[T]he designation of the material involved in the ... tests in [appellant's witness] Lago's records as "Linde Molecular Sieve 13X calcined ammonium exchange" cannot establish identification since that designation was merely copied by Lago from the label on the bottle in which the sample was given to him by Frilette and was not based on either knowledge or analysis by Lago.

412 F.2d at 1398. The dispositive fact in that case, as we understand it, was not that Lago obtained the molecular sieves from a labeled bottle, but rather that Lago's only information regarding the material was the writing on the label that was apparently affixed to the bottle by Frilette, the very person whose statements required corroboration by Lago. There is no suggestion in that decision that Lago's records would not have been adequate to establish identification if Lago had actually analyzed the material or otherwise confirmed its identity, irrespective of whether the bottle was labeled. Thus, the question here is not whether the analytical chemist knew beforehand what Chen thought he had obtained, but whether the chemist herself conducted tests to prove the identity of what Chen obtained.

Nonetheless, the Board's error here was harmless in any event because Chen failed to prove his case. Chen alleged before the Board that he actually reduced to practice six compounds within the counts prior to December 9, 1992. Chen, slip op. at 59. The Board found, however, that Chen "utterly failed to explain in his brief how the evidence on which he relies as evidence of an actual reduction to practice of the subject matter of the counts `reads on' the specific limitations required by each of the counts." Id. at 64. Moreover, the Board found that Chen did not produce any evidence establishing how Chen identified any compounds within the counts in the reaction mixtures he prepared, or even that he ever resolved any such mixtures into their component parts. Id.

The record does not indicate how, if at all, the analytical data obtained by the analytical chemists to whom Chen sent his compounds for analysis "confirm" Chen's suggested structures, containing instead only attorney arguments and conclusory proclamations that the data are "consistent" with Chen's suggestions. Id. at 69. The Board found, in particular, that it cannot be determined from the chemists' conclusions what formed the underlying basis for their belief that the tested samples were "consistent" with the structures proposed by Chen. Indeed, as Bouchard points out, to establish "adequate" identification of the epi-route compounds, Chen relies on the same analytical techniques, namely NMR and MS, that resulted, as of July 1, 1992, in a firm (but incorrect) conclusion that a mixture of fluorotaxols had been obtained. As found by the Board, the NMR and MS spectra that Chen apparently relies on to "confirm" the structure of the compounds as compounds within the counts are capable of more than one reasonable interpretation. Id. at 75.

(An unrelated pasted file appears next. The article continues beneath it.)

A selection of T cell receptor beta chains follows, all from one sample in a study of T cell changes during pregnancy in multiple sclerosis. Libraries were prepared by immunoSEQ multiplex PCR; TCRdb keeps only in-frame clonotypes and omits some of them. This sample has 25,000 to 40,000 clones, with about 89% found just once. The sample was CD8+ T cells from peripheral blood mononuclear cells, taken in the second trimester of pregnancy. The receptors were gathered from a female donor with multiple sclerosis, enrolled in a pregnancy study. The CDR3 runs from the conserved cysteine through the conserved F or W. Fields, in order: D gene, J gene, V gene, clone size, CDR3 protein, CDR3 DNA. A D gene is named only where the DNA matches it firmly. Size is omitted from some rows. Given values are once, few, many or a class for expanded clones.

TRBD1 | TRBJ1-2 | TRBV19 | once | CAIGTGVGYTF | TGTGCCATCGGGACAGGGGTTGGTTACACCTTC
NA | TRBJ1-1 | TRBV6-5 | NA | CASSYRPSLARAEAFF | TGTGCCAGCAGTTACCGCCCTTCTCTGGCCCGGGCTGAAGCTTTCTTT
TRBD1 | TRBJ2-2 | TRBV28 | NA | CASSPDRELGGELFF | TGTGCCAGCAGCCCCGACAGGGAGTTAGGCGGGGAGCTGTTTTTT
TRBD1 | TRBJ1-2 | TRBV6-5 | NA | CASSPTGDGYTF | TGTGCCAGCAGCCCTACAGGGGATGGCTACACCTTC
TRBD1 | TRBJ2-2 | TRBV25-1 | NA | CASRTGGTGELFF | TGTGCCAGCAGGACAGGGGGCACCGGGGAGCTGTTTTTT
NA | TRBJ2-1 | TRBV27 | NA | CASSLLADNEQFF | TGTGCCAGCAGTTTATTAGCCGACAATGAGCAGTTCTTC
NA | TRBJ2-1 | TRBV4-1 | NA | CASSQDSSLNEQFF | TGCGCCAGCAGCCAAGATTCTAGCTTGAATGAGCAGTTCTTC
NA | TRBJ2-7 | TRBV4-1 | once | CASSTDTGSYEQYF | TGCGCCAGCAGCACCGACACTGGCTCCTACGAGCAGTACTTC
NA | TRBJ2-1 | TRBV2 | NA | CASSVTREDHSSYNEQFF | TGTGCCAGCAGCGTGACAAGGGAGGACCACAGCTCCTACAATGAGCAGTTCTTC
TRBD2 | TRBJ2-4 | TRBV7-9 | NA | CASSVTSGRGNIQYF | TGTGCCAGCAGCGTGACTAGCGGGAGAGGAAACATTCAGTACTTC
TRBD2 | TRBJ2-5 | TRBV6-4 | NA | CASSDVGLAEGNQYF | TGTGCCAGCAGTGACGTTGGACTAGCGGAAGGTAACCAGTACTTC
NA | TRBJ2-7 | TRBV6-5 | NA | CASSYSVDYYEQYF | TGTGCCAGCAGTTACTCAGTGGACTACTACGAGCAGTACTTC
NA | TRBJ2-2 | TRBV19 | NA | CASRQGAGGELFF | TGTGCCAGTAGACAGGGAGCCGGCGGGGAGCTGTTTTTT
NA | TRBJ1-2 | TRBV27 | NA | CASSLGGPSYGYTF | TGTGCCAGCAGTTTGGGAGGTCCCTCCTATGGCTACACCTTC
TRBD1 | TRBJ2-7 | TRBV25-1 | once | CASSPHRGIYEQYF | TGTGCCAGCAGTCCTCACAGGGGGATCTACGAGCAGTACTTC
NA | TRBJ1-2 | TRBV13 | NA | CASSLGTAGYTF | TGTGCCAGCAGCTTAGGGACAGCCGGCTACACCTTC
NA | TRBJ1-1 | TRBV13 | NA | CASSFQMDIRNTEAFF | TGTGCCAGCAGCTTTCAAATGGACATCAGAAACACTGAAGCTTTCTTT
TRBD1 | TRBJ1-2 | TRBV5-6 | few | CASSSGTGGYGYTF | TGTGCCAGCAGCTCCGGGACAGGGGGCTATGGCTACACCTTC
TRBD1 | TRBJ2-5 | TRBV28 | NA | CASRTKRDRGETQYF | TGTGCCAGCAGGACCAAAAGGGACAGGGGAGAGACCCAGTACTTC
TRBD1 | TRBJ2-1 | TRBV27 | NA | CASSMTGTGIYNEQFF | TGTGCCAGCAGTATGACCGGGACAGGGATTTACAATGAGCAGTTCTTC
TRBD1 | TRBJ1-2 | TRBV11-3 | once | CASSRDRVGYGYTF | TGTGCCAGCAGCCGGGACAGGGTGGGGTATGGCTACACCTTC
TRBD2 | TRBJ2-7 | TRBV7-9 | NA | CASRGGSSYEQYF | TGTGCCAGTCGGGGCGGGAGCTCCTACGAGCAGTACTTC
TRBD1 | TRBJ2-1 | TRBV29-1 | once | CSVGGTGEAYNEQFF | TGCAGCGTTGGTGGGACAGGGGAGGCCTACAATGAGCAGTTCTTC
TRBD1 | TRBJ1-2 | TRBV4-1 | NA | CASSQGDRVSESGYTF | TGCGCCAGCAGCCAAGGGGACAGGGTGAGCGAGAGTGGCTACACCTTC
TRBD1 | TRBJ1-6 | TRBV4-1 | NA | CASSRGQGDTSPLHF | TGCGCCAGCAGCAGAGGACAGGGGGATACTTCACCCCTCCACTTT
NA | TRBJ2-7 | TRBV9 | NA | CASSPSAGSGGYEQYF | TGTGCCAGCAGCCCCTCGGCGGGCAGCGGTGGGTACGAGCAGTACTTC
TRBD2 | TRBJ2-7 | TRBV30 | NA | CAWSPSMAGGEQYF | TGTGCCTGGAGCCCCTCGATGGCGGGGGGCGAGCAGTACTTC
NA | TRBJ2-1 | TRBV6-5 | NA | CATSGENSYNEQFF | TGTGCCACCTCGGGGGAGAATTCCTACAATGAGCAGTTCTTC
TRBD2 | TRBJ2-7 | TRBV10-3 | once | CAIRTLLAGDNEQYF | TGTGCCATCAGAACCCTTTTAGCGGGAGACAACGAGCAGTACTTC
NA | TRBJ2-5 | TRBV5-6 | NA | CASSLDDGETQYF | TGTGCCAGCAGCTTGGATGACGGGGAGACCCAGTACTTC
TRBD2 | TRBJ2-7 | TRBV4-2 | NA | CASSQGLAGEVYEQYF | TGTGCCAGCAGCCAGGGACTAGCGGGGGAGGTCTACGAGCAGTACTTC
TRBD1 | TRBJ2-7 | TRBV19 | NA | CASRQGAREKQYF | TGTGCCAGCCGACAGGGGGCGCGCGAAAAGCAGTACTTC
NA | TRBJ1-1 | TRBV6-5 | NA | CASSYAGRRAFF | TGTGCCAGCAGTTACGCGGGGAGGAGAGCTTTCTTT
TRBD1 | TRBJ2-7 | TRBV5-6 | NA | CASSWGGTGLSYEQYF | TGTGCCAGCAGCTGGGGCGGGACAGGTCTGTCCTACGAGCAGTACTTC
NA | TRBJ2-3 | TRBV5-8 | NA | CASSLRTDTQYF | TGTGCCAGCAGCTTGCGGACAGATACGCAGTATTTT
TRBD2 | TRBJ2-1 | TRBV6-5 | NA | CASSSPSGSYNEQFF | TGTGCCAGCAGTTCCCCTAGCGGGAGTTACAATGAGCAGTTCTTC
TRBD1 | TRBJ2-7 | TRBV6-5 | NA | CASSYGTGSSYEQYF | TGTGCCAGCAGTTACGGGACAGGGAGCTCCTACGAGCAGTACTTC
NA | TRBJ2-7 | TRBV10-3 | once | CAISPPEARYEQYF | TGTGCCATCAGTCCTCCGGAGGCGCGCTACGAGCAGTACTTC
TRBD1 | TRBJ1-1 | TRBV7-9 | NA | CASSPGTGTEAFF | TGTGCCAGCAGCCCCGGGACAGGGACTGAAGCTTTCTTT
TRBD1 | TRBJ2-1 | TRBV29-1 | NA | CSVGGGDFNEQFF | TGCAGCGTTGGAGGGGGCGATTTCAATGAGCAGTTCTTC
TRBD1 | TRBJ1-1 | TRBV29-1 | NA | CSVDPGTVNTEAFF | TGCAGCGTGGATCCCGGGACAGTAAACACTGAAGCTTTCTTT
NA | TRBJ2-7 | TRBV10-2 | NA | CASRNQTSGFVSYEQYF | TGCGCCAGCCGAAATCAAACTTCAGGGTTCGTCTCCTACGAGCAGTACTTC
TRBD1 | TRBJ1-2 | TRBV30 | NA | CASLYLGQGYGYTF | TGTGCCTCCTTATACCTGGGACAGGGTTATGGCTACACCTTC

Finally, the Board found that " [t]here is neither evidence contemporaneous in time with Dr. Chen's notebook entries nor evidence independent of any of the inventors (Chen and Farina) which corroborates Dr. Chen's testimony concerning the alleged actual reductions to practice." Id. at 74. As noted by the Board, no witness who signed any of Dr. Chen's or any other involved researchers' notebooks testified in this proceeding, and all of the information within those notebooks therefore remains uncorroborated. Id. at 77.

As to Chen's alternative theory of conception coupled with diligence toward reduction to practice, the Board found "an even greater paucity of detail with respect to the underlying facts." Id. at 81. The Board found, in particular, that " [t]he section of Chen et al.'s brief devoted to the `reasonable diligence' aspect of their priority case is little more than various conclusions made without regard to any underlying facts which support the conclusions made by Chen et al." Id. at 82. The Board identified the "critical period" for diligence as running from December 8, 1992 to March 13, 1993, and found that Chen had provided "absolutely no evidence of who worked on what applications on which days for any day in the critical period." Id. at 83-84. With regard to compounds BMS-183582 and BMS-183821, the Board found the corresponding data to be unreliable, some having been replotted years later, others having inconsistent dates, some prior to the critical date and others later. Id. at 95-97, 99-103. The Board concluded that, while Chen was undoubtedly "actively engaged in synthesizing derivatives of taxol in the critical time period," his proofs do not allow for "identification of exactly what was prepared," and " [c]ompounding this problem is the absence of adequate evidence establishing how Dr. Chen and the other researchers separated the compounds allegedly produced and subsequently tested the compounds for structural determination and utility." Id. at 104.